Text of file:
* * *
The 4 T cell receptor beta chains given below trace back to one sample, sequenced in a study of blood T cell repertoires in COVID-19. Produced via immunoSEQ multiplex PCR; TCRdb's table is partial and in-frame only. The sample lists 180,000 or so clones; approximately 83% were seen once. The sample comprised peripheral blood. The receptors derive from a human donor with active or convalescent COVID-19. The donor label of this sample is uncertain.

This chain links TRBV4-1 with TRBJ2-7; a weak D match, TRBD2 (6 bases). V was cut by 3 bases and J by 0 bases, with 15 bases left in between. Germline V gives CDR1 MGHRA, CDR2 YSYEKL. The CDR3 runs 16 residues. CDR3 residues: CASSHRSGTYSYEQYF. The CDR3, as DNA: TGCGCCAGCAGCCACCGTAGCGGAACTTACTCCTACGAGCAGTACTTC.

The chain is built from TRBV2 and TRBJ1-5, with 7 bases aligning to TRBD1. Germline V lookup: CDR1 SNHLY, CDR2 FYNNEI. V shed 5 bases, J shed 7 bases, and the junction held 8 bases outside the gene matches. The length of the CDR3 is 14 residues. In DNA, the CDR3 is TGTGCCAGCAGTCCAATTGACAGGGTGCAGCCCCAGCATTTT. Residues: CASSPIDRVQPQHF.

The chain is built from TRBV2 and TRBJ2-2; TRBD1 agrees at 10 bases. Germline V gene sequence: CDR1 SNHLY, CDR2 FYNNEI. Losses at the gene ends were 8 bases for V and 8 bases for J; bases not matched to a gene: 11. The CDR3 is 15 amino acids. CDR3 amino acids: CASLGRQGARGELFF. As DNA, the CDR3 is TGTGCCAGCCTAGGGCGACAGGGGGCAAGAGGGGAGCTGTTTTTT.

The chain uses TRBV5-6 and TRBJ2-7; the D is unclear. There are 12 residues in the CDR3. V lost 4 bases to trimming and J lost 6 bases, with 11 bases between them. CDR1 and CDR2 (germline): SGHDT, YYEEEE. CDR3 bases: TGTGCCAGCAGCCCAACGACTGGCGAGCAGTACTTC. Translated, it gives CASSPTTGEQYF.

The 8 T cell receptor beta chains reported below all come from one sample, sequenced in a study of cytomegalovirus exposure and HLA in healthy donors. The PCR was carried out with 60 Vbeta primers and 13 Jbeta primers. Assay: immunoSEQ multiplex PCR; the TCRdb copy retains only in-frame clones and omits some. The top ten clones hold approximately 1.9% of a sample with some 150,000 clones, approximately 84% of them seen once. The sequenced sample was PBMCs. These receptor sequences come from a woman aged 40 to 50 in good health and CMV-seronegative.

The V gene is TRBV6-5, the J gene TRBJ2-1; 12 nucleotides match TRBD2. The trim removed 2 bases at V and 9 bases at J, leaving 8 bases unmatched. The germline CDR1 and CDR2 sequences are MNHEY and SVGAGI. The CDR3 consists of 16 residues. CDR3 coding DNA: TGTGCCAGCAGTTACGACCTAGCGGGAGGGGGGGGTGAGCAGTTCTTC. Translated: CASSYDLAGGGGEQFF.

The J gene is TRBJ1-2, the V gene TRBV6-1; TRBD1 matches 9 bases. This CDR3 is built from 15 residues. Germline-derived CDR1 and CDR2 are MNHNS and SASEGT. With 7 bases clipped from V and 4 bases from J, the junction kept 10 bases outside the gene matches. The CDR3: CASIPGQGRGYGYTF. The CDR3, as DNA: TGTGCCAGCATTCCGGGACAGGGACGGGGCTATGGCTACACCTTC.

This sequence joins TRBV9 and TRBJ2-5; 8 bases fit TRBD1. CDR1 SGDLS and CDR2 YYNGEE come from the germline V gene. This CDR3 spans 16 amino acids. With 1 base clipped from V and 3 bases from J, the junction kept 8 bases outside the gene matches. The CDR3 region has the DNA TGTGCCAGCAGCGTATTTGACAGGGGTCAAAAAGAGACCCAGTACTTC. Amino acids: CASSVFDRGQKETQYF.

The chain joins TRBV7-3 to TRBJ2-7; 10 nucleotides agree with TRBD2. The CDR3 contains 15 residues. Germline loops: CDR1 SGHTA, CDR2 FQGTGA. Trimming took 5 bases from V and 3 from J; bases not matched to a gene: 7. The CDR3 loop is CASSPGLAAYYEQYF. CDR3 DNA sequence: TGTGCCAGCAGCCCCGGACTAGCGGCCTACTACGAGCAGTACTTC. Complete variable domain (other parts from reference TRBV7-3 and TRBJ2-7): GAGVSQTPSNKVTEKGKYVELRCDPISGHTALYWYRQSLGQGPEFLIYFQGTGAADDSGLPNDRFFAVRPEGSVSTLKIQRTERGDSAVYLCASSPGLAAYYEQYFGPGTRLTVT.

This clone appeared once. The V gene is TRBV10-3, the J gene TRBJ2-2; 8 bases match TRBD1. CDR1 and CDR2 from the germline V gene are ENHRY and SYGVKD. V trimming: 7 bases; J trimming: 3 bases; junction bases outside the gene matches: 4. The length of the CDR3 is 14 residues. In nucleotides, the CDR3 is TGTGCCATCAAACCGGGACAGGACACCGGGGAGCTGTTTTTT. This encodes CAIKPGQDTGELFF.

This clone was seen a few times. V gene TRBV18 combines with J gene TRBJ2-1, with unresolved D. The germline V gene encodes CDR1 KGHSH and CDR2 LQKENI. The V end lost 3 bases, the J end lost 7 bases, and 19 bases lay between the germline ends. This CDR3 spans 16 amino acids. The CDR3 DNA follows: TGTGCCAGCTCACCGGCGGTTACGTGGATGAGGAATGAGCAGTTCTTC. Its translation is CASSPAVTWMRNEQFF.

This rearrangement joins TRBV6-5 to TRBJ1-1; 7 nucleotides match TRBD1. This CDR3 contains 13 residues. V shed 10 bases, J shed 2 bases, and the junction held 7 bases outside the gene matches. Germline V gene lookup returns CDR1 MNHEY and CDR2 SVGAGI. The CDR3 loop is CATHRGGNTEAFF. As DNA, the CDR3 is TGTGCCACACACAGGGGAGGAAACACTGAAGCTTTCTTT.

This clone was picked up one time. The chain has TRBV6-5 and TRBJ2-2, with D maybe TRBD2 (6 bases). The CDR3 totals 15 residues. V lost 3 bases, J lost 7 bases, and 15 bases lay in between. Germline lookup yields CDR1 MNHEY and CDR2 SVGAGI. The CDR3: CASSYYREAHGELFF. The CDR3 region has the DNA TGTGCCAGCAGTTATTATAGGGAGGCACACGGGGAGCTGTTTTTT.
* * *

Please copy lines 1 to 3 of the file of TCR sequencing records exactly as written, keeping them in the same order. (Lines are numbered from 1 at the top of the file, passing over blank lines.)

The 4 T cell receptor beta chains given below trace back to one sample, sequenced in a study of blood T cell repertoires in COVID-19. Produced via immunoSEQ multiplex PCR; TCRdb's table is partial and in-frame only. The sample lists 180,000 or so clones; approximately 83% were seen once. The sample comprised peripheral blood. The receptors derive from a human donor with active or convalescent COVID-19. The donor label of this sample is uncertain.

This chain links TRBV4-1 with TRBJ2-7; a weak D match, TRBD2 (6 bases). V was cut by 3 bases and J by 0 bases, with 15 bases left in between. Germline V gives CDR1 MGHRA, CDR2 YSYEKL. The CDR3 runs 16 residues. CDR3 residues: CASSHRSGTYSYEQYF. The CDR3, as DNA: TGCGCCAGCAGCCACCGTAGCGGAACTTACTCCTACGAGCAGTACTTC.

The chain is built from TRBV2 and TRBJ1-5, with 7 bases aligning to TRBD1. Germline V lookup: CDR1 SNHLY, CDR2 FYNNEI. V shed 5 bases, J shed 7 bases, and the junction held 8 bases outside the gene matches. The length of the CDR3 is 14 residues. In DNA, the CDR3 is TGTGCCAGCAGTCCAATTGACAGGGTGCAGCCCCAGCATTTT. Residues: CASSPIDRVQPQHF.